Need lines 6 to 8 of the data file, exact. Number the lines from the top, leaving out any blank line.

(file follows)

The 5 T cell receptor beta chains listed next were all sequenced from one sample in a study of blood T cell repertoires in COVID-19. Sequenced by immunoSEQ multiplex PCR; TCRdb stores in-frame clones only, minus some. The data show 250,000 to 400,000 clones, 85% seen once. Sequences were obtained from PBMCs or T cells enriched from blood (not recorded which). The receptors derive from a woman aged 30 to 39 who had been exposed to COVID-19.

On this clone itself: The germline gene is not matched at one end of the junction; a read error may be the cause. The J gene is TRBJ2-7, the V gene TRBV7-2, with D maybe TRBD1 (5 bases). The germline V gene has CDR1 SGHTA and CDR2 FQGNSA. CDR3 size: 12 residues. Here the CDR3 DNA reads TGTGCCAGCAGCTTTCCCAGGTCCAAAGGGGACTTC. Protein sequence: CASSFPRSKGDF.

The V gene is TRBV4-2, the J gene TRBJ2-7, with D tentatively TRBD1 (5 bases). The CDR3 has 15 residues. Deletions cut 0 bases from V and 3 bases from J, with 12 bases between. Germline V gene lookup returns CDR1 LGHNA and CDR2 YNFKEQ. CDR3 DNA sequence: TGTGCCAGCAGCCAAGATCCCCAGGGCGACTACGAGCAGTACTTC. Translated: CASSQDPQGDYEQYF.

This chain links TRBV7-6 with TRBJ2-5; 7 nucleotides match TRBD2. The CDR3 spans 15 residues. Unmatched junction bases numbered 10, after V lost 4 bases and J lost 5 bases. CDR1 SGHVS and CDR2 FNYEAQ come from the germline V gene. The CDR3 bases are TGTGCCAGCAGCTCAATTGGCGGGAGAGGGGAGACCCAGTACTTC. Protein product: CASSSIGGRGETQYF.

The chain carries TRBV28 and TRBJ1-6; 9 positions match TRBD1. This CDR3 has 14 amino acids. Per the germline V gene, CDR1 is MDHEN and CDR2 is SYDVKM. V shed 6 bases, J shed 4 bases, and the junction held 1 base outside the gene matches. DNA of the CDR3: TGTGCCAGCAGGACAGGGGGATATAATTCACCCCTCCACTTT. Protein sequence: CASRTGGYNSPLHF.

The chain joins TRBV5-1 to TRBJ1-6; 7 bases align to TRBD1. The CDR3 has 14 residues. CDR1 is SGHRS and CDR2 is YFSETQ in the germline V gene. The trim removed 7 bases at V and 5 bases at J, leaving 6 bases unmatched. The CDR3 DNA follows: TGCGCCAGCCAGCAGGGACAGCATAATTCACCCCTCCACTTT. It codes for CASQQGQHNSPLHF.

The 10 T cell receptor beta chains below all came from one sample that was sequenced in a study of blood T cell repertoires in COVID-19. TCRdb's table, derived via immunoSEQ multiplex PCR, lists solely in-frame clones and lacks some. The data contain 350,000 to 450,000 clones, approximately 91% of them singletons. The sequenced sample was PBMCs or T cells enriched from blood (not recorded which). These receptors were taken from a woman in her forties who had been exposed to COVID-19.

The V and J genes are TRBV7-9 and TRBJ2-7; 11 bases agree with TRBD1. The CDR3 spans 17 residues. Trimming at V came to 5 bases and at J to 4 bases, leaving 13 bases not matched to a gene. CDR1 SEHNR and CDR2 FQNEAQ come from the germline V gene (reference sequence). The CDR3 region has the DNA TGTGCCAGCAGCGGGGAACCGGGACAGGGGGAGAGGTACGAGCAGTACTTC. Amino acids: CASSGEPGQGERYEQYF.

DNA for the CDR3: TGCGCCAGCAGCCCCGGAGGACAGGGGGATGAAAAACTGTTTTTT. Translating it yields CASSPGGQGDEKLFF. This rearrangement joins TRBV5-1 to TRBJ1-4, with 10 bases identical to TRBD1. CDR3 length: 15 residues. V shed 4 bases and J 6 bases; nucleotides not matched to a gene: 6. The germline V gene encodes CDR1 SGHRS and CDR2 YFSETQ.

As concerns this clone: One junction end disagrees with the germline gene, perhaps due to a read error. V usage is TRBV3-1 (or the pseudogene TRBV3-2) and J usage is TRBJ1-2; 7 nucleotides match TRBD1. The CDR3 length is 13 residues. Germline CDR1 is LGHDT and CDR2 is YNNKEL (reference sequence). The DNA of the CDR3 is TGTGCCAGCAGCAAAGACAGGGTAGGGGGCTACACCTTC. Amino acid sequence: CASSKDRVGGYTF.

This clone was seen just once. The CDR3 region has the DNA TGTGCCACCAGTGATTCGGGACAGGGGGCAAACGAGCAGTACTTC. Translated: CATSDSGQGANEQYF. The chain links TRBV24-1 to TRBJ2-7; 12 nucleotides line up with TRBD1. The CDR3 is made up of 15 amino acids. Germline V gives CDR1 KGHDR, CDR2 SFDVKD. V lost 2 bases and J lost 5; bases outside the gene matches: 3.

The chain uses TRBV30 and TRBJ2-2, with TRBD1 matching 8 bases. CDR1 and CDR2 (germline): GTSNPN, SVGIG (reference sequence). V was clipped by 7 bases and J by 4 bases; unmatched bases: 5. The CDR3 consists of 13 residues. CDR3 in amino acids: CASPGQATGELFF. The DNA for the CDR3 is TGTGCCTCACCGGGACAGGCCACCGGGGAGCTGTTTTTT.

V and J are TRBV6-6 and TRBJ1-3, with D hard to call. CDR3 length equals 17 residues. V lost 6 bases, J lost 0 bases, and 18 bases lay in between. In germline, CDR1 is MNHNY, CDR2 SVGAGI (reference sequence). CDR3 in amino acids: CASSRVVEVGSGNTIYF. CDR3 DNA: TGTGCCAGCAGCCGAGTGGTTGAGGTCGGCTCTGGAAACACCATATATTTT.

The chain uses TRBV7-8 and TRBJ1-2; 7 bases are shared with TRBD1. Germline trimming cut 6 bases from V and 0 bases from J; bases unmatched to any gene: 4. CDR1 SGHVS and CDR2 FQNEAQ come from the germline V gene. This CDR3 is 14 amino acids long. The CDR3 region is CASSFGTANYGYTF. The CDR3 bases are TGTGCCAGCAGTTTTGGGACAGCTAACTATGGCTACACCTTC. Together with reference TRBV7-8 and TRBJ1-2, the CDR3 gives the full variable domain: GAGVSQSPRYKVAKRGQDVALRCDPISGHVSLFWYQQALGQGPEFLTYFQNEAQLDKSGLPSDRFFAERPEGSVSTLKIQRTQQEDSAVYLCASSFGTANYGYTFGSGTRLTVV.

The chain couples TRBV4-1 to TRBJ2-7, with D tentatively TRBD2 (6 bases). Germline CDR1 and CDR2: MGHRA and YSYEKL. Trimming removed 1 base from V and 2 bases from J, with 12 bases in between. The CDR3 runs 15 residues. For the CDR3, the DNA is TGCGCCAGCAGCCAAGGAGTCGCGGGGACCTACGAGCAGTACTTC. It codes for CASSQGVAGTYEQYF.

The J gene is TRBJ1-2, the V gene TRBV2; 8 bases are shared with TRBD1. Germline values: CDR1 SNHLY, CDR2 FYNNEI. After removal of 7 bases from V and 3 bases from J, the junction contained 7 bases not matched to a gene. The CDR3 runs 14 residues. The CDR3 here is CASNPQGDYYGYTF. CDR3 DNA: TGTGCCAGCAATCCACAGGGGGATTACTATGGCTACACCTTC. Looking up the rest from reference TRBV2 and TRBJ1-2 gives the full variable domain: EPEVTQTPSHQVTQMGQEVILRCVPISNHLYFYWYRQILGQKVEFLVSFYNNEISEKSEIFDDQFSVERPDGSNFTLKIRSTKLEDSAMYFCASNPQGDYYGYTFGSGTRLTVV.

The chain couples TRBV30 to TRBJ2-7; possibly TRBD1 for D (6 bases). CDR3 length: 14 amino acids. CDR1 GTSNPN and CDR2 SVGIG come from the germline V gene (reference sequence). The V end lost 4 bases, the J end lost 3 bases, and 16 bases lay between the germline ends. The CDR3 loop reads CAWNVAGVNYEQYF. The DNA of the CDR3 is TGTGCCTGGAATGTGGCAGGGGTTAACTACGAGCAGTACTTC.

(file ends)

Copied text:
The chain joins TRBV5-1 to TRBJ1-6; 7 bases align to TRBD1. The CDR3 has 14 residues. CDR1 is SGHRS and CDR2 is YFSETQ in the germline V gene. The trim removed 7 bases at V and 5 bases at J, leaving 6 bases unmatched. The CDR3 DNA follows: TGCGCCAGCCAGCAGGGACAGCATAATTCACCCCTCCACTTT. It codes for CASQQGQHNSPLHF.

The 10 T cell receptor beta chains below all came from one sample that was sequenced in a study of blood T cell repertoires in COVID-19. TCRdb's table, derived via immunoSEQ multiplex PCR, lists solely in-frame clones and lacks some. The data contain 350,000 to 450,000 clones, approximately 91% of them singletons. The sequenced sample was PBMCs or T cells enriched from blood (not recorded which). These receptors were taken from a woman in her forties who had been exposed to COVID-19.

The V and J genes are TRBV7-9 and TRBJ2-7; 11 bases agree with TRBD1. The CDR3 spans 17 residues. Trimming at V came to 5 bases and at J to 4 bases, leaving 13 bases not matched to a gene. CDR1 SEHNR and CDR2 FQNEAQ come from the germline V gene (reference sequence). The CDR3 region has the DNA TGTGCCAGCAGCGGGGAACCGGGACAGGGGGAGAGGTACGAGCAGTACTTC. Amino acids: CASSGEPGQGERYEQYF.